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Don Ross (guitarist)

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Don Ross
Don Ross in 2009
Don Ross in 2009
Background information
Birth nameDonald James Ross
Born (1960-11-19) November 19, 1960 (age 63)
Montreal, Quebec
OriginCharlottetown, Prince Edward Island
GenresNew-age, pop, folk
Instrument(s)Guitar, vocals
Years active1986–present
LabelsDuke Street, Sony, Narada, CandyRat, Goby Fish

Donald James Ross (born November 19, 1960) is a Canadian fingerstyle guitarist. He was the first person to win the National Fingerstyle Guitar Championship twice (1988 and 1996). His album Huron Street reached the top ten on the Billboard New-age chart.


Ross was born in Montreal, Quebec to a Scottish immigrant father and a Mi'kmaq mother. He is a member of the Millbrook First Nation.[1] He studied composition at the music department of York University in Toronto with David Mott, James Tenney and Phil Werren. After receiving his Bachelor of Fine Arts in Music in 1983, he studied philosophy[2] at St. Hyacinth College and Seminary in Granby, Massachusetts while living at San Damiano Friary in Holyoke, Massachusetts and then started his novitiate for the Canadian custody of the Conventual Franciscans of Immaculate Conception Province at St. Francis Friary in Staten Island, NY. He decided to leave that pursuit and become a musician.

In 1986 Ross produced and published his first album, Kehewin, on cassette, and became a full-time musician. He performed as a duo with his late wife, singer Kelly McGowan, in 1986 and 1987, and then in a trio called Harbord Trio with her and violinist the late Oliver Schroer. At the same time he was member of a New Age jazz quartet called Eye Music. He composed music for several theatre productions in Toronto dealing with First Nations life in Canada, such as The Ecstasy of Rita Joe (York University, 1989), Dreaming Beauty (Inner Stage Theatre, 1990) and Big Buck City (Cahoots Theatre, 1991). He has also composed music for the CBC radio serial Dead Dog Café. In 1987 some of his compositions were played by the Toronto Symphony Orchestra, the Vancouver Symphony Orchestra and the Thunder Bay Symphony Orchestra.[3]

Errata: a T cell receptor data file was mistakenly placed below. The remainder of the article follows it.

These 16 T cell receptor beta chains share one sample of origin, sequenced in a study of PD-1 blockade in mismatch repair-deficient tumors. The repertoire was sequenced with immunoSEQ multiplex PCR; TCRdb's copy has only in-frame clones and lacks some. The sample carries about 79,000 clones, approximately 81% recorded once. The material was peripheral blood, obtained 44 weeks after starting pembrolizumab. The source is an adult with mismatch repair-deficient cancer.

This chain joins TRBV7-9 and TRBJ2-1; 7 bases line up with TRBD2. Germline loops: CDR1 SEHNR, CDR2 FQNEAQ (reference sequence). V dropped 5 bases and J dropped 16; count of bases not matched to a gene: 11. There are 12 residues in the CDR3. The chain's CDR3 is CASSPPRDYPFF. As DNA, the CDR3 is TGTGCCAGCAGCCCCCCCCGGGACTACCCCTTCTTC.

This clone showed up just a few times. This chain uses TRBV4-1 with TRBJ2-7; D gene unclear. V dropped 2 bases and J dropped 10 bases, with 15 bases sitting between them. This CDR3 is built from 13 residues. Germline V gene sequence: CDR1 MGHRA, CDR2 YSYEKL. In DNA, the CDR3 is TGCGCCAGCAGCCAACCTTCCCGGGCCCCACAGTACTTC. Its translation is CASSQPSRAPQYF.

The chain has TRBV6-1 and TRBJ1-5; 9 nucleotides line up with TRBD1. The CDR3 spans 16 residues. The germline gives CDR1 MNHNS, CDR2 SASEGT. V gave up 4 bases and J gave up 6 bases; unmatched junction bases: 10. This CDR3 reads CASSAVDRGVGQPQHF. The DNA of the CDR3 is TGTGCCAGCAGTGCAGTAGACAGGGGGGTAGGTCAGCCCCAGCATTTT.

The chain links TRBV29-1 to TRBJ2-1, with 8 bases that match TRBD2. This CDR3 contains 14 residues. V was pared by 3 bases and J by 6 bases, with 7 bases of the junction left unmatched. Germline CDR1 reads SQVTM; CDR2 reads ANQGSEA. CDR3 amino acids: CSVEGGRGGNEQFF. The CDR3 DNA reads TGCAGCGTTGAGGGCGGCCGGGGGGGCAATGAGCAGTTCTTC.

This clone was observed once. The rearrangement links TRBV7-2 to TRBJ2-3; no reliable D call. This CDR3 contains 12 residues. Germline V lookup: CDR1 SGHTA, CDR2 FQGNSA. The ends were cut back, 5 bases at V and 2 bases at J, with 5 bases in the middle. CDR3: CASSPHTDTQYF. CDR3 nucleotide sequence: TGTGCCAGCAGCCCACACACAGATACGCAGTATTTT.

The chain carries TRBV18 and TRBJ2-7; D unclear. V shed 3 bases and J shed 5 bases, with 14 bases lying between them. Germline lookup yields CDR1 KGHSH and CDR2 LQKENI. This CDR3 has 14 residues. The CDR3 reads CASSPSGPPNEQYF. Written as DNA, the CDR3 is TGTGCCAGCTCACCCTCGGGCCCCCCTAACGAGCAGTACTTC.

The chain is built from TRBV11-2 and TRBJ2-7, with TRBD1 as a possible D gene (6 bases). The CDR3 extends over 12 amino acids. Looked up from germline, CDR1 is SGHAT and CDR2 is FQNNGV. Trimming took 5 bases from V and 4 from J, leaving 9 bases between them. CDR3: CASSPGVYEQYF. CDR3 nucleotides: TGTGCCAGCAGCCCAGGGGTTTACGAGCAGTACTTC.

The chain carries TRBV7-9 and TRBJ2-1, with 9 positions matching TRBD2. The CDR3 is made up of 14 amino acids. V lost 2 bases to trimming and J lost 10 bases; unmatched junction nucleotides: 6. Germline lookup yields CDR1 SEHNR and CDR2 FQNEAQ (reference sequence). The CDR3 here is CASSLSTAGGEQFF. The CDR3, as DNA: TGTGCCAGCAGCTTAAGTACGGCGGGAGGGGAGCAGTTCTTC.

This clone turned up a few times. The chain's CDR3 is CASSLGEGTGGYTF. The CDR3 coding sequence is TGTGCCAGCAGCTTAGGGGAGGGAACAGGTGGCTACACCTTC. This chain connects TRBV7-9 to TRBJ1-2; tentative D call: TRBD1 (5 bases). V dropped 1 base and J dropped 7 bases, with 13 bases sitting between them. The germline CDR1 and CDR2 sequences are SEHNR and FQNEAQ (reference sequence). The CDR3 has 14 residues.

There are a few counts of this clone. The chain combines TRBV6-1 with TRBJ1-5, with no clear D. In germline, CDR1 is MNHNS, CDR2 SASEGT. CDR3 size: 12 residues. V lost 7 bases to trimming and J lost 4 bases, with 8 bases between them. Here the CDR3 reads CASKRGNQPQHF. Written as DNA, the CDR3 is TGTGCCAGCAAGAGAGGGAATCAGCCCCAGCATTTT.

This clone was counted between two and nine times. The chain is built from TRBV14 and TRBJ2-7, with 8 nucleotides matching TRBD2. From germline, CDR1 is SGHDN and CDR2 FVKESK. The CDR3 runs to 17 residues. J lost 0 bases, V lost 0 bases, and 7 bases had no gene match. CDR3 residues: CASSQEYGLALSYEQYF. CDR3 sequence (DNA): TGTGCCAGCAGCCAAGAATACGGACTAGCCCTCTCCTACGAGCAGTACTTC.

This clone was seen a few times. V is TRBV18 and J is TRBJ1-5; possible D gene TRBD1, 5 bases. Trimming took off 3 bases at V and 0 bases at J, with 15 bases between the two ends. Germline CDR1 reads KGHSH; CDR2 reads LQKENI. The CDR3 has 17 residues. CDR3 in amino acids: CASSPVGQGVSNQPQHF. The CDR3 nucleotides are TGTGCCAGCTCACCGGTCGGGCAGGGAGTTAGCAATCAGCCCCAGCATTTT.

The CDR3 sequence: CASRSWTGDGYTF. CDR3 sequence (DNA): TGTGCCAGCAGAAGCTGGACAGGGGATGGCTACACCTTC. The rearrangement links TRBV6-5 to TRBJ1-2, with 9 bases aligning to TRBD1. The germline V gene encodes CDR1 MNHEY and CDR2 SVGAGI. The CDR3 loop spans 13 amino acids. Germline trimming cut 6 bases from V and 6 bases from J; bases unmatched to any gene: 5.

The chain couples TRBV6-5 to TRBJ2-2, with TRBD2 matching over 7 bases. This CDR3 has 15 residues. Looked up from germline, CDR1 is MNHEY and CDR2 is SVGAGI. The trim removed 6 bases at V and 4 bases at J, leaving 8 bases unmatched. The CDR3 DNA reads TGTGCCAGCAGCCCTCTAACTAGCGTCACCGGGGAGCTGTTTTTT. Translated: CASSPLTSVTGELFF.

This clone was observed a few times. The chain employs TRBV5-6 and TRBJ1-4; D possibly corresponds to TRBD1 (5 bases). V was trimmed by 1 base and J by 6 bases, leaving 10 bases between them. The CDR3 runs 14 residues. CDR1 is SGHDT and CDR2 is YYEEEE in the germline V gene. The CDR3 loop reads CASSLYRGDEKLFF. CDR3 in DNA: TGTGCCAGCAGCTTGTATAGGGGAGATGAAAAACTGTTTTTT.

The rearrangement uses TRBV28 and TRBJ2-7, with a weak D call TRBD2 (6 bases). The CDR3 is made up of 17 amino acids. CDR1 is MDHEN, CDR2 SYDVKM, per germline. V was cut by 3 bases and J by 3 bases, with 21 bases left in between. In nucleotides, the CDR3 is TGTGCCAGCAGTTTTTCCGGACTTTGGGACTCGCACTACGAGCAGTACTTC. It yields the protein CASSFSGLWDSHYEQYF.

His first place win, after two previous attempts, in the 1988 American Walnut Valley Festival[3] earned him a contract with Duke Street Records, Toronto, where he published his next two albums, 1989's Bearing Straight and 1990's Don Ross. Since then he has released several mostly instrumental CDs for Duke Street, Columbia Records and Narada Records, though some of them feature him as a singer. He published three instructional videos, several single transcriptions and a book with nine of his pieces, and worked with the magazine Canadian Musician. At the Ontario Council of Folk Festivals he won a prize with his late wife Kelly, and in 1996 he won first prize for the second time at the Walnut Valley Festival. Starting in 1997 he guided the Don Ross Cannington Guitar Weekend, a guitar workshop. More recently he has also led the workshop in Prince Edward Island and in Port Hope, Ontario.

In 2001 his first wife Kelly McGowan died, and Ross was a single father for four years. In 2005 he married Brooke Miller, a singer-songwriter from Prince Edward Island.

Don Ross was the first artist to sign with indie record label Candyrat Records, in 2005.[4] The label's roster has included Andy McKee, Nicholas Barron, Antoine Dufour, The Reign of Kindo, and Don's wife Brooke Miller.[5]

Ross has done three tours with the Men of Steel guitar group, the last of which was mounted in 2006. The band is a mix of international members including bluegrass maestro Dan Crary, acoustic guitarist Beppe Gambetta, and Celtic folk guitarist Tony McManus.

Ross performs most of his concerts solo, but has also regularly performed with Andy McKee, Brooke Miller, and bassist Jordan O'Connor. He also has a quartet that performs his more jazz and funk based material, Called Don Ross Louder Than Usual, featuring Andrew Craig on keyboards, Marito Marques on drums and Jordan O'Connor on bass.

In 2010–2011 Ross was a Dalhousie University professor teaching history of guitar and techniques, while still travelling extensively for music.[6] He did not renew his contract for the following year due to high demand for concert appearances around the world.